|Publication number||US4558093 A|
|Application number||US 06/605,206|
|Publication date||Dec 10, 1985|
|Filing date||Apr 30, 1984|
|Priority date||Apr 30, 1984|
|Publication number||06605206, 605206, US 4558093 A, US 4558093A, US-A-4558093, US4558093 A, US4558093A|
|Inventors||John R. Hatzenbuhler, Thomas A. Lindl|
|Original Assignee||Hatzenbuhler John R, Lindl Thomas A|
|Export Citation||BiBTeX, EndNote, RefMan|
|Patent Citations (16), Non-Patent Citations (4), Referenced by (37), Classifications (40), Legal Events (3)|
|External Links: USPTO, USPTO Assignment, Espacenet|
This invention relates to a laser shield.
High powered infrared lasers have been widely used for a number of different applications. For example, lasers are now being widely used for medical therapy and surgical techniques wherein tissues are repaired and/or removed through the use of high energy lasers, such as produced by CO2 (10.6 um wave length) lasers operating at irradiance levels of about one kw/cm2 and higher.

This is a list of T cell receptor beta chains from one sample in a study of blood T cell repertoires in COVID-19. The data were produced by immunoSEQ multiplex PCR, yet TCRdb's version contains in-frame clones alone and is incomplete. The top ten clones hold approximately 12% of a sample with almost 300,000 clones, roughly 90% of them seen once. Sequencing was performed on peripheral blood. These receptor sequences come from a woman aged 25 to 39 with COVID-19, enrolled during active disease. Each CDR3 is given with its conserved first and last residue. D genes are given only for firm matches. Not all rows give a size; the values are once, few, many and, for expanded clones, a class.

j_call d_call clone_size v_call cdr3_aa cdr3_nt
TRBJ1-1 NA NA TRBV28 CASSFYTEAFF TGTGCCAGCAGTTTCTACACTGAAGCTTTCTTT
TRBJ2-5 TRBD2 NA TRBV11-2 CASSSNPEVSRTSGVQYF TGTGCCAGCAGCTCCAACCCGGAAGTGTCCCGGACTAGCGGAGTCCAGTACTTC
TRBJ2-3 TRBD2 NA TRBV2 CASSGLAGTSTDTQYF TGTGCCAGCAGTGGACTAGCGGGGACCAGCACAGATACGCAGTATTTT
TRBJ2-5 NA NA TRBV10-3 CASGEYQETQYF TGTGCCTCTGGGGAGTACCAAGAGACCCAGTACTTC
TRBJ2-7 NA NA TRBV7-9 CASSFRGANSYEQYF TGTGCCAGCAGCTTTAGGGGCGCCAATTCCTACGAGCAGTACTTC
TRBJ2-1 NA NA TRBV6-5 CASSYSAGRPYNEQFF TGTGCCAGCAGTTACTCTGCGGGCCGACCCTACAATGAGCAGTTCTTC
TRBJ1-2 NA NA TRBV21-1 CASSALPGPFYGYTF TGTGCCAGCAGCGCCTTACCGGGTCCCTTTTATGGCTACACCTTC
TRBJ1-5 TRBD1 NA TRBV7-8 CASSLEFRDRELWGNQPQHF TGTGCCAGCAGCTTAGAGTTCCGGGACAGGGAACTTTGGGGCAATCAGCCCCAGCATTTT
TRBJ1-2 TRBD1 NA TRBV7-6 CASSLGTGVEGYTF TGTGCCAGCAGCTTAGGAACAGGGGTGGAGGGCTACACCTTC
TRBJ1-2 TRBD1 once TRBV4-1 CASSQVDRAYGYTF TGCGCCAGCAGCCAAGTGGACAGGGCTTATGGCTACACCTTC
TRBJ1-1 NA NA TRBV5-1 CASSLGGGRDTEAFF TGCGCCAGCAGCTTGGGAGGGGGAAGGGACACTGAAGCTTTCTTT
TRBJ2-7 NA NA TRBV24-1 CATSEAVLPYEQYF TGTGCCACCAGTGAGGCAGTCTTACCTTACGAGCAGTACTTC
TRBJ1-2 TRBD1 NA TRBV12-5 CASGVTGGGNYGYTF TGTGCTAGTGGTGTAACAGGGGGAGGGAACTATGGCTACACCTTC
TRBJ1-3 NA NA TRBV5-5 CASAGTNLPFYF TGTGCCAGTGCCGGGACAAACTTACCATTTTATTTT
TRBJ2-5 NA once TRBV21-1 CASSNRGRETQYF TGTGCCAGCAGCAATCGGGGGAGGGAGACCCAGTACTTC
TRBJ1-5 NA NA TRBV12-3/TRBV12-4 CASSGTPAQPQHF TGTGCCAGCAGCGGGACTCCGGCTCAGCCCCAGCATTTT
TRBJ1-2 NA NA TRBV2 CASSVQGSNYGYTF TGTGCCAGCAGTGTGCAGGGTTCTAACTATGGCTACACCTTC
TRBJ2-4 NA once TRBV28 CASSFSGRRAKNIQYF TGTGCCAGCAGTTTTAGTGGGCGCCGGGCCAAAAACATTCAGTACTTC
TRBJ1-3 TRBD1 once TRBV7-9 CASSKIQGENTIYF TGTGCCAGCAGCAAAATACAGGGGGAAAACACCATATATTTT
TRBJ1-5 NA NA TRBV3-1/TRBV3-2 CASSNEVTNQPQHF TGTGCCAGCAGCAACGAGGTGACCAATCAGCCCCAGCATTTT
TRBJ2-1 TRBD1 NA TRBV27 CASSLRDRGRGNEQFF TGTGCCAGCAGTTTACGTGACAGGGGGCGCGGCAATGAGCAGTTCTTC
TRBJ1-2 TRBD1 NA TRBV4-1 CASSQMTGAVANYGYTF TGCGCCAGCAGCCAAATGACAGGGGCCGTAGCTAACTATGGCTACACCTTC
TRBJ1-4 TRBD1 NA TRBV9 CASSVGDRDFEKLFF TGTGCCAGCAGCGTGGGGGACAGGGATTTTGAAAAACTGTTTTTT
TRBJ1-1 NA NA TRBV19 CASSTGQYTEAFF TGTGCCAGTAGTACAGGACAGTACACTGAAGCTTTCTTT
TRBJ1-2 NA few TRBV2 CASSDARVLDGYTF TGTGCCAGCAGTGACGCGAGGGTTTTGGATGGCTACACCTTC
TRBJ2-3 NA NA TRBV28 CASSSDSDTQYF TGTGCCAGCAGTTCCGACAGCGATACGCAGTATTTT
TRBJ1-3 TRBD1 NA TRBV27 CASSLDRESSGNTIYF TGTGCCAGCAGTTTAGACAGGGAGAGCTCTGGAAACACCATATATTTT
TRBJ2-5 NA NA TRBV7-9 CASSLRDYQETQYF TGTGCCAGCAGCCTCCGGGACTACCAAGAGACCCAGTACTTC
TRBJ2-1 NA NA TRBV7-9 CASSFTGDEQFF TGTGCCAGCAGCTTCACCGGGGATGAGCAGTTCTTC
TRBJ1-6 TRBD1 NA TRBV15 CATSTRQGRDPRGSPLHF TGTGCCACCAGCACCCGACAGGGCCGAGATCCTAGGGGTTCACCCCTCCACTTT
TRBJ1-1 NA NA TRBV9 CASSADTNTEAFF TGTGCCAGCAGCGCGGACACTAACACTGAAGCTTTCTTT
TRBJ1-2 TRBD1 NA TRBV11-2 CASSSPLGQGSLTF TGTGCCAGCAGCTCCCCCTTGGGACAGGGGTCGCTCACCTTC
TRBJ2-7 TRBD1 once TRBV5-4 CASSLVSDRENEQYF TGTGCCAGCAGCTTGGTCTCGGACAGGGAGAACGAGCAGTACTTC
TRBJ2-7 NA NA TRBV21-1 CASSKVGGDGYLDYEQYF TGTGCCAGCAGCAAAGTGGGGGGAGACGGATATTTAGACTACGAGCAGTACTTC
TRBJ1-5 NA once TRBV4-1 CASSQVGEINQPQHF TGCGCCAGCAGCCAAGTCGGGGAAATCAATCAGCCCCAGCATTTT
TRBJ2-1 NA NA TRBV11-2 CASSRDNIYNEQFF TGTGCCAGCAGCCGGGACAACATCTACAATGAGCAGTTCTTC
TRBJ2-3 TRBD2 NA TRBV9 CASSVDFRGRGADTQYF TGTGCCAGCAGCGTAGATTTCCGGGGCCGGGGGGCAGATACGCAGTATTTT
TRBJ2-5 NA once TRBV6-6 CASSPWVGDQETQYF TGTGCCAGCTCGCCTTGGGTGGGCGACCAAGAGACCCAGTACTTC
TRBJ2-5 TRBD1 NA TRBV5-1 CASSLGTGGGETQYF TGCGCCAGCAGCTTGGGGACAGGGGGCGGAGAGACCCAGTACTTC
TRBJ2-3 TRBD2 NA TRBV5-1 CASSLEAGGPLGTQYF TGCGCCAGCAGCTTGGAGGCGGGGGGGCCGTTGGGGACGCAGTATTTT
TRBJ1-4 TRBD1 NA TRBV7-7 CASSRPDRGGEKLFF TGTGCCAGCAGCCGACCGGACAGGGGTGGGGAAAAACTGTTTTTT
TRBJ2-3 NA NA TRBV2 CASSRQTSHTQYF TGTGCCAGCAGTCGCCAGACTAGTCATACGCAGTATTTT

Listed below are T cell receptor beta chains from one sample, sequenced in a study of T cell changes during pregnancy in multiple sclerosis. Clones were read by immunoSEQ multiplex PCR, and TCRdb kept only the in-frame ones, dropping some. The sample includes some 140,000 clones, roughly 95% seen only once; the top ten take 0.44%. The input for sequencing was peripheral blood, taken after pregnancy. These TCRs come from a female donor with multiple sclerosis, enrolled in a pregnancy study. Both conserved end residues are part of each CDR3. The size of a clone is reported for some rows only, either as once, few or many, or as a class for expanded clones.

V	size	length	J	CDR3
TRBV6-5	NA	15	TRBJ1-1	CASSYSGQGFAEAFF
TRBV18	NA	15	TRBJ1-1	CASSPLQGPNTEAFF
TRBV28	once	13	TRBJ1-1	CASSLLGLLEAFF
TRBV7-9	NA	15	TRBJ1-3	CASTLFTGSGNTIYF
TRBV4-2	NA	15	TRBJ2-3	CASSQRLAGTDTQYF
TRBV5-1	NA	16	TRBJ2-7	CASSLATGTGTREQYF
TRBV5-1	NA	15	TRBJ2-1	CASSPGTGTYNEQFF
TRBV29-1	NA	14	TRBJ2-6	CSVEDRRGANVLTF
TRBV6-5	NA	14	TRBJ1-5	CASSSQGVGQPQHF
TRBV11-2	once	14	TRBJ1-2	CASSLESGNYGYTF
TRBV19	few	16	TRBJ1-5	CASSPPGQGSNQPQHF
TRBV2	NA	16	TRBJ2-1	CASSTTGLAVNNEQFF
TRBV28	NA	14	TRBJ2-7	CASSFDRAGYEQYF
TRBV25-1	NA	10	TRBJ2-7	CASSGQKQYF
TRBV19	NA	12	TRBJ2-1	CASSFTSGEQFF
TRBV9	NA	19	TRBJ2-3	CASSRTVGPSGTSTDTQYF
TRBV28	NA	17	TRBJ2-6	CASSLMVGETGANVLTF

A need exists to provide protection in areas where high energy lasers are being used to prevent burning of tissue or objects. Solid metallic shields used to absorb or reflect laser radiation are frequently not adaptable to many situations.
It is therefore desirable not only to protect personnel and other surrounding objects from incoming laser radiation, but it is also desirable to be able to terminate such laser radiation with a substance which may be readily formed into many shapes and is flexible so as to be manipulated for a wide variety of applications and uses.
A laser shield is formed of densely packed bubbles which are encapsulated within a matrix of silicone for providing protection from laser radiation.